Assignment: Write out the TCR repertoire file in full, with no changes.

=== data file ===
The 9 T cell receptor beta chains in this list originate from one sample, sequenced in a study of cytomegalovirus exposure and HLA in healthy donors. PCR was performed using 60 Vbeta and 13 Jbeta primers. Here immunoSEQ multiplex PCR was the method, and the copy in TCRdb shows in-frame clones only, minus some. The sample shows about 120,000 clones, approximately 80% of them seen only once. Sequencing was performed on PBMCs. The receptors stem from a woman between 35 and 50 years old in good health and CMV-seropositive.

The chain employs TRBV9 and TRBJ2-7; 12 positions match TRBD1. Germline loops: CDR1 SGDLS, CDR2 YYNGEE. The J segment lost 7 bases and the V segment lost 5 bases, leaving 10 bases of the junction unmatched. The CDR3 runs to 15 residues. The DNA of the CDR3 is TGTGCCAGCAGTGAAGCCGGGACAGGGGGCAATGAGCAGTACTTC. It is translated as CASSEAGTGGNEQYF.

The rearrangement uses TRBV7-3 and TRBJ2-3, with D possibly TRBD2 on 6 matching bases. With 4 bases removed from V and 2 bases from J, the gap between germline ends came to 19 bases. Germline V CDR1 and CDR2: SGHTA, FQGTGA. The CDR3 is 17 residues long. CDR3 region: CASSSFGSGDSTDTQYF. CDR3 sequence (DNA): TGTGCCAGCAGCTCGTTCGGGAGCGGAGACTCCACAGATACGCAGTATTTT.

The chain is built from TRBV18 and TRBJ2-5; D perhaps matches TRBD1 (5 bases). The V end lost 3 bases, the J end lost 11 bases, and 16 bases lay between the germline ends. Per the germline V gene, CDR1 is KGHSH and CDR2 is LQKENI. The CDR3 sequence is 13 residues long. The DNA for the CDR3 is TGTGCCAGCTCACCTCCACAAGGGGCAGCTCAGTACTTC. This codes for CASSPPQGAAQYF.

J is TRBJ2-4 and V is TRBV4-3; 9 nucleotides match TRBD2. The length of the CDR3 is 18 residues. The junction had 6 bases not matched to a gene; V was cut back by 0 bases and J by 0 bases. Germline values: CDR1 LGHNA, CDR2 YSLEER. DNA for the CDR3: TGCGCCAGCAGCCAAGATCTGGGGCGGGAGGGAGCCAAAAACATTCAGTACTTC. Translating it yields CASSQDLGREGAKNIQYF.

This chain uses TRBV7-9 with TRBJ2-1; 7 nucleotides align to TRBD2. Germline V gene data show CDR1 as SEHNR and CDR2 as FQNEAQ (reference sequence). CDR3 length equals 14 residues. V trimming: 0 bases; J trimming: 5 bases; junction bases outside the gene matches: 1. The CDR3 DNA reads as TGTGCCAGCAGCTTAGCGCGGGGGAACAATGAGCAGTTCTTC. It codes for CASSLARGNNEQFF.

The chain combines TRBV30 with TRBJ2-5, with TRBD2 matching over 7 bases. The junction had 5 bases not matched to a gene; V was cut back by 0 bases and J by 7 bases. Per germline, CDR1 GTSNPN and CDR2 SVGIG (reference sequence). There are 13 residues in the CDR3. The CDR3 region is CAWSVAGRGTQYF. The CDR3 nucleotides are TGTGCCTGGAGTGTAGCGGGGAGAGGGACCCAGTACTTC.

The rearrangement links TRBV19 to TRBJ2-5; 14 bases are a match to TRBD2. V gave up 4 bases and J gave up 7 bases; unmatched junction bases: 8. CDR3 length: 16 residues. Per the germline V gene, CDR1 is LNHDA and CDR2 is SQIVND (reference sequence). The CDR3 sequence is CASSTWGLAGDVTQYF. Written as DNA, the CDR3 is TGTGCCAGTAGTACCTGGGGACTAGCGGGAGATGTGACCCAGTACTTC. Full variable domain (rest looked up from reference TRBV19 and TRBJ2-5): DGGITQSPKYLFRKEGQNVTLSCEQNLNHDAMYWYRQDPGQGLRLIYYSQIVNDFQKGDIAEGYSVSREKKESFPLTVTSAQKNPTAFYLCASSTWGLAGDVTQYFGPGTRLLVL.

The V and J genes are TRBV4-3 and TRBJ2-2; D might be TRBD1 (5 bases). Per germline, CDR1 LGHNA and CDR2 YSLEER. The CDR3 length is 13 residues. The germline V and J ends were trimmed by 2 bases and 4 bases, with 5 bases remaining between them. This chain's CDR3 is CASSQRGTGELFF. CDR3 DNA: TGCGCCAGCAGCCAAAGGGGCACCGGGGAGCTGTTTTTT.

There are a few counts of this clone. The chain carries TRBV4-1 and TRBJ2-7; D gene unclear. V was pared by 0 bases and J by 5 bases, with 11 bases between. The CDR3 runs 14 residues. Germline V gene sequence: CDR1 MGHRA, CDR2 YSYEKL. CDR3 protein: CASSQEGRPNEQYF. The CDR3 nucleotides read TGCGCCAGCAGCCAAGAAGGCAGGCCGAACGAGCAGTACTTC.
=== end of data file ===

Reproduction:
The 9 T cell receptor beta chains in this list originate from one sample, sequenced in a study of cytomegalovirus exposure and HLA in healthy donors. PCR was performed using 60 Vbeta and 13 Jbeta primers. Here immunoSEQ multiplex PCR was the method, and the copy in TCRdb shows in-frame clones only, minus some. The sample shows about 120,000 clones, approximately 80% of them seen only once. Sequencing was performed on PBMCs. The receptors stem from a woman between 35 and 50 years old in good health and CMV-seropositive.

The chain employs TRBV9 and TRBJ2-7; 12 positions match TRBD1. Germline loops: CDR1 SGDLS, CDR2 YYNGEE. The J segment lost 7 bases and the V segment lost 5 bases, leaving 10 bases of the junction unmatched. The CDR3 runs to 15 residues. The DNA of the CDR3 is TGTGCCAGCAGTGAAGCCGGGACAGGGGGCAATGAGCAGTACTTC. It is translated as CASSEAGTGGNEQYF.

The rearrangement uses TRBV7-3 and TRBJ2-3, with D possibly TRBD2 on 6 matching bases. With 4 bases removed from V and 2 bases from J, the gap between germline ends came to 19 bases. Germline V CDR1 and CDR2: SGHTA, FQGTGA. The CDR3 is 17 residues long. CDR3 region: CASSSFGSGDSTDTQYF. CDR3 sequence (DNA): TGTGCCAGCAGCTCGTTCGGGAGCGGAGACTCCACAGATACGCAGTATTTT.

The chain is built from TRBV18 and TRBJ2-5; D perhaps matches TRBD1 (5 bases). The V end lost 3 bases, the J end lost 11 bases, and 16 bases lay between the germline ends. Per the germline V gene, CDR1 is KGHSH and CDR2 is LQKENI. The CDR3 sequence is 13 residues long. The DNA for the CDR3 is TGTGCCAGCTCACCTCCACAAGGGGCAGCTCAGTACTTC. This codes for CASSPPQGAAQYF.

J is TRBJ2-4 and V is TRBV4-3; 9 nucleotides match TRBD2. The length of the CDR3 is 18 residues. The junction had 6 bases not matched to a gene; V was cut back by 0 bases and J by 0 bases. Germline values: CDR1 LGHNA, CDR2 YSLEER. DNA for the CDR3: TGCGCCAGCAGCCAAGATCTGGGGCGGGAGGGAGCCAAAAACATTCAGTACTTC. Translating it yields CASSQDLGREGAKNIQYF.

This chain uses TRBV7-9 with TRBJ2-1; 7 nucleotides align to TRBD2. Germline V gene data show CDR1 as SEHNR and CDR2 as FQNEAQ (reference sequence). CDR3 length equals 14 residues. V trimming: 0 bases; J trimming: 5 bases; junction bases outside the gene matches: 1. The CDR3 DNA reads as TGTGCCAGCAGCTTAGCGCGGGGGAACAATGAGCAGTTCTTC. It codes for CASSLARGNNEQFF.

The chain combines TRBV30 with TRBJ2-5, with TRBD2 matching over 7 bases. The junction had 5 bases not matched to a gene; V was cut back by 0 bases and J by 7 bases. Per germline, CDR1 GTSNPN and CDR2 SVGIG (reference sequence). There are 13 residues in the CDR3. The CDR3 region is CAWSVAGRGTQYF. The CDR3 nucleotides are TGTGCCTGGAGTGTAGCGGGGAGAGGGACCCAGTACTTC.

The rearrangement links TRBV19 to TRBJ2-5; 14 bases are a match to TRBD2. V gave up 4 bases and J gave up 7 bases; unmatched junction bases: 8. CDR3 length: 16 residues. Per the germline V gene, CDR1 is LNHDA and CDR2 is SQIVND (reference sequence). The CDR3 sequence is CASSTWGLAGDVTQYF. Written as DNA, the CDR3 is TGTGCCAGTAGTACCTGGGGACTAGCGGGAGATGTGACCCAGTACTTC. Full variable domain (rest looked up from reference TRBV19 and TRBJ2-5): DGGITQSPKYLFRKEGQNVTLSCEQNLNHDAMYWYRQDPGQGLRLIYYSQIVNDFQKGDIAEGYSVSREKKESFPLTVTSAQKNPTAFYLCASSTWGLAGDVTQYFGPGTRLLVL.

The V and J genes are TRBV4-3 and TRBJ2-2; D might be TRBD1 (5 bases). Per germline, CDR1 LGHNA and CDR2 YSLEER. The CDR3 length is 13 residues. The germline V and J ends were trimmed by 2 bases and 4 bases, with 5 bases remaining between them. This chain's CDR3 is CASSQRGTGELFF. CDR3 DNA: TGCGCCAGCAGCCAAAGGGGCACCGGGGAGCTGTTTTTT.

There are a few counts of this clone. The chain carries TRBV4-1 and TRBJ2-7; D gene unclear. V was pared by 0 bases and J by 5 bases, with 11 bases between. The CDR3 runs 14 residues. Germline V gene sequence: CDR1 MGHRA, CDR2 YSYEKL. CDR3 protein: CASSQEGRPNEQYF. The CDR3 nucleotides read TGCGCCAGCAGCCAAGAAGGCAGGCCGAACGAGCAGTACTTC.